Although largely invisible in public health surveillance and the ongoing efforts to monitor the well-being of a population, adults with intellectual disability are a health disparities population.
They experience disparities in social determinants of health—such environmental conditions as where people live and their access to education, health care, and economic opportunities that drive health outcomes—have increased risk for chronic conditions, and experience unmet health needs.
Via the development of ways to detect, diagnose, treat, and prevent diseases, clinical trials improve the health and well-being of individuals and populations. When we have representation from all segments of society, we can best ensure all people benefit from ensuing discoveries.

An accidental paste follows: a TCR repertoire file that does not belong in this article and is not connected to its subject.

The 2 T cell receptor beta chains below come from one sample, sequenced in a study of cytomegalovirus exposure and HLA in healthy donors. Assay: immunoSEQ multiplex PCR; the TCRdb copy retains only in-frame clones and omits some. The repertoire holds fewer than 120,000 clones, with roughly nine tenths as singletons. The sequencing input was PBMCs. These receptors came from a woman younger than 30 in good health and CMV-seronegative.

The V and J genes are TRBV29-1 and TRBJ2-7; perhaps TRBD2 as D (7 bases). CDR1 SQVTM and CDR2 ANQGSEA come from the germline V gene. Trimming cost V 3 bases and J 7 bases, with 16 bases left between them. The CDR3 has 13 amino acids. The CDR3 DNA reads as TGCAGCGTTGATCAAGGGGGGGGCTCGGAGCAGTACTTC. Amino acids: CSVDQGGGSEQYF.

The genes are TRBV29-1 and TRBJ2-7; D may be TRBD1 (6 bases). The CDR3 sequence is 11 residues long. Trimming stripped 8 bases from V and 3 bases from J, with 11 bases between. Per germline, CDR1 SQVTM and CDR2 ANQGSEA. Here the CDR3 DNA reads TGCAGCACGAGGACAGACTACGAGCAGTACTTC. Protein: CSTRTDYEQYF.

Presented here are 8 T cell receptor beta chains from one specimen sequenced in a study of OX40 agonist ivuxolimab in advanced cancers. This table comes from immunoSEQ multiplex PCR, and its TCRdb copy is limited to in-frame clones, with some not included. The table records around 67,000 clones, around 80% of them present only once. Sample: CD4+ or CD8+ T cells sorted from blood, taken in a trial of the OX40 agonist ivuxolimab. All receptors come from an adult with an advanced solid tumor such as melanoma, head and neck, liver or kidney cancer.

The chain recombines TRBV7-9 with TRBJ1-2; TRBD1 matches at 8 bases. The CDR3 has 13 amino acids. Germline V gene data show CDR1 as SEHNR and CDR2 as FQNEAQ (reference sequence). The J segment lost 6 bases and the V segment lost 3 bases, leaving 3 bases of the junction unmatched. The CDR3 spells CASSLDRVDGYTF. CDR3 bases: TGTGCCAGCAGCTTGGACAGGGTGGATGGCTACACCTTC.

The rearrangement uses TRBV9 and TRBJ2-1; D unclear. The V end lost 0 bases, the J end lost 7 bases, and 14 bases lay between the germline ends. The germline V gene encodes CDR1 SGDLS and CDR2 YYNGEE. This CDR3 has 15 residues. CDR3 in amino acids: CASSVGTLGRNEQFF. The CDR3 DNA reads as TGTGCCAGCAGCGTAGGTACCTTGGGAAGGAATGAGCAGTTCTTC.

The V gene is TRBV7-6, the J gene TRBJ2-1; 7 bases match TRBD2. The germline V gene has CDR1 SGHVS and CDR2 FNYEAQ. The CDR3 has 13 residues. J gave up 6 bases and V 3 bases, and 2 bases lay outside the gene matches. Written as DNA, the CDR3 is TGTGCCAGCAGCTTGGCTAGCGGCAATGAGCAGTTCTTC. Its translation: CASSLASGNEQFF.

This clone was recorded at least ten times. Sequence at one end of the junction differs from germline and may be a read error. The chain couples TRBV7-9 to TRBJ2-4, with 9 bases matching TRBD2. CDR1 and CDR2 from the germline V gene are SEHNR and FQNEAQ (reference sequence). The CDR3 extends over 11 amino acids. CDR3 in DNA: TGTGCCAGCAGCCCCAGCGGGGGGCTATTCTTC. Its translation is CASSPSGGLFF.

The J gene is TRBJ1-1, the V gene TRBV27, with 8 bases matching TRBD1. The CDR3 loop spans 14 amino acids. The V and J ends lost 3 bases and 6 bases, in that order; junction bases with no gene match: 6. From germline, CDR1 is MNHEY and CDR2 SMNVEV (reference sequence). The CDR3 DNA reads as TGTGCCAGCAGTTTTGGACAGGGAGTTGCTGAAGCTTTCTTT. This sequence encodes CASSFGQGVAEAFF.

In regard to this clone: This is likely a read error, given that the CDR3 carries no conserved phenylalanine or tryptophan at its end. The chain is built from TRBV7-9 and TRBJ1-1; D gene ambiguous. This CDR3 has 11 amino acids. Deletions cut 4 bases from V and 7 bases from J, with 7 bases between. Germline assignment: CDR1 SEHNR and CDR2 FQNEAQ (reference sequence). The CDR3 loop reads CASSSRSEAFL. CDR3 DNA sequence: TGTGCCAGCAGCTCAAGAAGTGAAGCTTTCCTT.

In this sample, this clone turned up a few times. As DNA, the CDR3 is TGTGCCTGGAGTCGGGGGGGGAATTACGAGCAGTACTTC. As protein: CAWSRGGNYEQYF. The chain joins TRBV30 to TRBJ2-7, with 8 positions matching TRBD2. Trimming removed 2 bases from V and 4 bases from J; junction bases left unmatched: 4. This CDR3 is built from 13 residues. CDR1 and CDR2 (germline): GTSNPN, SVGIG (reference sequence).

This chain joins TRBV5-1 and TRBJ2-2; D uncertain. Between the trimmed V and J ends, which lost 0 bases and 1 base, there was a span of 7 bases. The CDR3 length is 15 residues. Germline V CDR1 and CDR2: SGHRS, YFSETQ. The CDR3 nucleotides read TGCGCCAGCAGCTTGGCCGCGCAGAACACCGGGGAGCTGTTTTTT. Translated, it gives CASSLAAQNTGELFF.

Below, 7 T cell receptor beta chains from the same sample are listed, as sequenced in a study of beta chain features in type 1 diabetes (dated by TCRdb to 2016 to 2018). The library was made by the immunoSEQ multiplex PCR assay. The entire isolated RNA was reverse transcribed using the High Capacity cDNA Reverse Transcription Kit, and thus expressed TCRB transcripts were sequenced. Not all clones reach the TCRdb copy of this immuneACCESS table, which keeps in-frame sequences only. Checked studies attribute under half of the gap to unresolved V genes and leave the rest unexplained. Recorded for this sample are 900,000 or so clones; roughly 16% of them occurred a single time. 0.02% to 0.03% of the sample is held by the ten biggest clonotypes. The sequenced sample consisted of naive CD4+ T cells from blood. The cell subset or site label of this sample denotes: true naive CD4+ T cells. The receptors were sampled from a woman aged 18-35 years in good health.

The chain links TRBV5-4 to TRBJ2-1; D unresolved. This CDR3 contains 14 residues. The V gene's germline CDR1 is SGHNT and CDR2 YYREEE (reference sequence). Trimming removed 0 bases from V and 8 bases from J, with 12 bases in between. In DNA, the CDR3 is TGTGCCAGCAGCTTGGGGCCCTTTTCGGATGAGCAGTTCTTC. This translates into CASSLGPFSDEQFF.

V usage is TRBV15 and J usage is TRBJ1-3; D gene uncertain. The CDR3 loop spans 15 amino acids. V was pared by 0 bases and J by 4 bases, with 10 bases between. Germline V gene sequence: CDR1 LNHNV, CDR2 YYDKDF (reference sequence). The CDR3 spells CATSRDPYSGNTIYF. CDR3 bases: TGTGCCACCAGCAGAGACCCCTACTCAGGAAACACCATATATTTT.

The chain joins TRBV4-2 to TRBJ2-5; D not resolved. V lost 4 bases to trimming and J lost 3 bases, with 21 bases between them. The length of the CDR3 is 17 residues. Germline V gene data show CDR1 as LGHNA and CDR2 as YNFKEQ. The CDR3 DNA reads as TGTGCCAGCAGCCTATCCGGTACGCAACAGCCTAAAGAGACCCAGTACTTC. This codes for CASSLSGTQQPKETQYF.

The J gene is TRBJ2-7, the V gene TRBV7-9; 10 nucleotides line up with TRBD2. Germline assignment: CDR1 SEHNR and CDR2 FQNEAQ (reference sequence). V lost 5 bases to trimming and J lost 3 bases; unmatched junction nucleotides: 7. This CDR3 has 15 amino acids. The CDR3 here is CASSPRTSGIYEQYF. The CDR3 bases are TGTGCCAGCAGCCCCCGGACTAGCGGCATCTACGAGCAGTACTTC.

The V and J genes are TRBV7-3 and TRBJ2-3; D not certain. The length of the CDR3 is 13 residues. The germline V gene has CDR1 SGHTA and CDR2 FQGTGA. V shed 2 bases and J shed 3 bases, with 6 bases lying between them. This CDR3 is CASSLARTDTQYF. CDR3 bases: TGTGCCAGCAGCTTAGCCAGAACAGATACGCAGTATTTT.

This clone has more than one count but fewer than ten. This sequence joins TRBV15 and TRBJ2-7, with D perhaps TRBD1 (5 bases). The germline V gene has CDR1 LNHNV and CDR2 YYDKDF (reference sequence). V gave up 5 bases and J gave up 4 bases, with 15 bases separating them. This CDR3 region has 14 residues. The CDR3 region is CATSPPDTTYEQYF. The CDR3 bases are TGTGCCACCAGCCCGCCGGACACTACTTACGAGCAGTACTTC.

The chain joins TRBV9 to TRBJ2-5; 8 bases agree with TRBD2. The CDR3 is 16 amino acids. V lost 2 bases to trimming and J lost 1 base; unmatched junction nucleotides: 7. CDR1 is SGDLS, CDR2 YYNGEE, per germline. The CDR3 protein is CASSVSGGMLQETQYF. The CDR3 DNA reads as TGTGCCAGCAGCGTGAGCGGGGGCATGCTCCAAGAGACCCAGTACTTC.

Persistent and widespread exclusion and underrepresentation from clinical trials means clinicians may not know whether a particular medication or treatment is safe and effective for their patients.
Full representation in clinical trials is thus a step towards health equity and is rightly encouraged, and sometimes mandated, by federal agencies funding health research. The National Institutes of Health (NIH), for example, has a dedicated program—the INCLUDE Project—to advance the inclusion of individuals with Down syndrome in clinical trials. Ethically, it’s also important to foster inclusive societies and conditions that nurture health equity.